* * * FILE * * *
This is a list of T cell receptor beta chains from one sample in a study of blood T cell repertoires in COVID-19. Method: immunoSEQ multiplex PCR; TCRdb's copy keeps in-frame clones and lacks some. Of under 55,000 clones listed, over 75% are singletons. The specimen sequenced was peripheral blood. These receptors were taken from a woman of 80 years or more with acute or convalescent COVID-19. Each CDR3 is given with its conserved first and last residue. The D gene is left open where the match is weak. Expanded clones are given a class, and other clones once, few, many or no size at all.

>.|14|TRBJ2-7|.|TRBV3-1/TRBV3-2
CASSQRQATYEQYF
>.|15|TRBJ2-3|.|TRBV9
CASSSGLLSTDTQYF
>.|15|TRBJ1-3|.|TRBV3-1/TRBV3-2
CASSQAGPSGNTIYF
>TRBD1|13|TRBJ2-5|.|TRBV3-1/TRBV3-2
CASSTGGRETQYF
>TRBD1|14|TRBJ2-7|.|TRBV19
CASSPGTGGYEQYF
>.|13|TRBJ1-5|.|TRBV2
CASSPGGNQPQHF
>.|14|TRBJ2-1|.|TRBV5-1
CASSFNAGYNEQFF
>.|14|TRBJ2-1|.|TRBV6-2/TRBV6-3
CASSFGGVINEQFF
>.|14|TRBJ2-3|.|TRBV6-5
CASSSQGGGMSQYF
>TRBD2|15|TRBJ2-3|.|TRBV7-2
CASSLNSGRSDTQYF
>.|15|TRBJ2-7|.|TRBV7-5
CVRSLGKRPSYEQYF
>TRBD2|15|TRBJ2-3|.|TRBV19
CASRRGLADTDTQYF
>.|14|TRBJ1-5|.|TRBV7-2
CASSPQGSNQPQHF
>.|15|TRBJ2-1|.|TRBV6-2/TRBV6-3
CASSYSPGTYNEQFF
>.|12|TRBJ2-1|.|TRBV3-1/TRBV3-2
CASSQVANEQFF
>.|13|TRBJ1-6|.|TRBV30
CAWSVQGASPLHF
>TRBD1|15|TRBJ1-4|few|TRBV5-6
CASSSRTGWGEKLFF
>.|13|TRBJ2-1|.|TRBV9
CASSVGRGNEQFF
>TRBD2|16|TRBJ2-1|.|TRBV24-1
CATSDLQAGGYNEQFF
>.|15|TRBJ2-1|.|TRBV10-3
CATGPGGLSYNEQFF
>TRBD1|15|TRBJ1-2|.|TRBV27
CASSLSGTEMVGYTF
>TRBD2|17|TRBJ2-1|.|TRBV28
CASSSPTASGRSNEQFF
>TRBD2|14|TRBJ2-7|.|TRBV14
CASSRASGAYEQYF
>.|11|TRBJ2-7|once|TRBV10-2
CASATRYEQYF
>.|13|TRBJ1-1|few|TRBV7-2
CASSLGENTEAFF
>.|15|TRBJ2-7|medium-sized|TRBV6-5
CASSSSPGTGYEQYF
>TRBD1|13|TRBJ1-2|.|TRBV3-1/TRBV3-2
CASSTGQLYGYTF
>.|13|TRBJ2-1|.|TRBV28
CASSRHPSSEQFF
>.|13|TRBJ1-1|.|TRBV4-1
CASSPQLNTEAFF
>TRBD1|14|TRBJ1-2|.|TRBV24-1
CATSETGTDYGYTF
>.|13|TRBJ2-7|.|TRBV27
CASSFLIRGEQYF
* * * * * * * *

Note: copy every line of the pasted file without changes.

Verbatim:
This is a list of T cell receptor beta chains from one sample in a study of blood T cell repertoires in COVID-19. Method: immunoSEQ multiplex PCR; TCRdb's copy keeps in-frame clones and lacks some. Of under 55,000 clones listed, over 75% are singletons. The specimen sequenced was peripheral blood. These receptors were taken from a woman of 80 years or more with acute or convalescent COVID-19. Each CDR3 is given with its conserved first and last residue. The D gene is left open where the match is weak. Expanded clones are given a class, and other clones once, few, many or no size at all.

>.|14|TRBJ2-7|.|TRBV3-1/TRBV3-2
CASSQRQATYEQYF
>.|15|TRBJ2-3|.|TRBV9
CASSSGLLSTDTQYF
>.|15|TRBJ1-3|.|TRBV3-1/TRBV3-2
CASSQAGPSGNTIYF
>TRBD1|13|TRBJ2-5|.|TRBV3-1/TRBV3-2
CASSTGGRETQYF
>TRBD1|14|TRBJ2-7|.|TRBV19
CASSPGTGGYEQYF
>.|13|TRBJ1-5|.|TRBV2
CASSPGGNQPQHF
>.|14|TRBJ2-1|.|TRBV5-1
CASSFNAGYNEQFF
>.|14|TRBJ2-1|.|TRBV6-2/TRBV6-3
CASSFGGVINEQFF
>.|14|TRBJ2-3|.|TRBV6-5
CASSSQGGGMSQYF
>TRBD2|15|TRBJ2-3|.|TRBV7-2
CASSLNSGRSDTQYF
>.|15|TRBJ2-7|.|TRBV7-5
CVRSLGKRPSYEQYF
>TRBD2|15|TRBJ2-3|.|TRBV19
CASRRGLADTDTQYF
>.|14|TRBJ1-5|.|TRBV7-2
CASSPQGSNQPQHF
>.|15|TRBJ2-1|.|TRBV6-2/TRBV6-3
CASSYSPGTYNEQFF
>.|12|TRBJ2-1|.|TRBV3-1/TRBV3-2
CASSQVANEQFF
>.|13|TRBJ1-6|.|TRBV30
CAWSVQGASPLHF
>TRBD1|15|TRBJ1-4|few|TRBV5-6
CASSSRTGWGEKLFF
>.|13|TRBJ2-1|.|TRBV9
CASSVGRGNEQFF
>TRBD2|16|TRBJ2-1|.|TRBV24-1
CATSDLQAGGYNEQFF
>.|15|TRBJ2-1|.|TRBV10-3
CATGPGGLSYNEQFF
>TRBD1|15|TRBJ1-2|.|TRBV27
CASSLSGTEMVGYTF
>TRBD2|17|TRBJ2-1|.|TRBV28
CASSSPTASGRSNEQFF
>TRBD2|14|TRBJ2-7|.|TRBV14
CASSRASGAYEQYF
>.|11|TRBJ2-7|once|TRBV10-2
CASATRYEQYF
>.|13|TRBJ1-1|few|TRBV7-2
CASSLGENTEAFF
>.|15|TRBJ2-7|medium-sized|TRBV6-5
CASSSSPGTGYEQYF
>TRBD1|13|TRBJ1-2|.|TRBV3-1/TRBV3-2
CASSTGQLYGYTF
>.|13|TRBJ2-1|.|TRBV28
CASSRHPSSEQFF
>.|13|TRBJ1-1|.|TRBV4-1
CASSPQLNTEAFF
>TRBD1|14|TRBJ1-2|.|TRBV24-1
CATSETGTDYGYTF
>.|13|TRBJ2-7|.|TRBV27
CASSFLIRGEQYF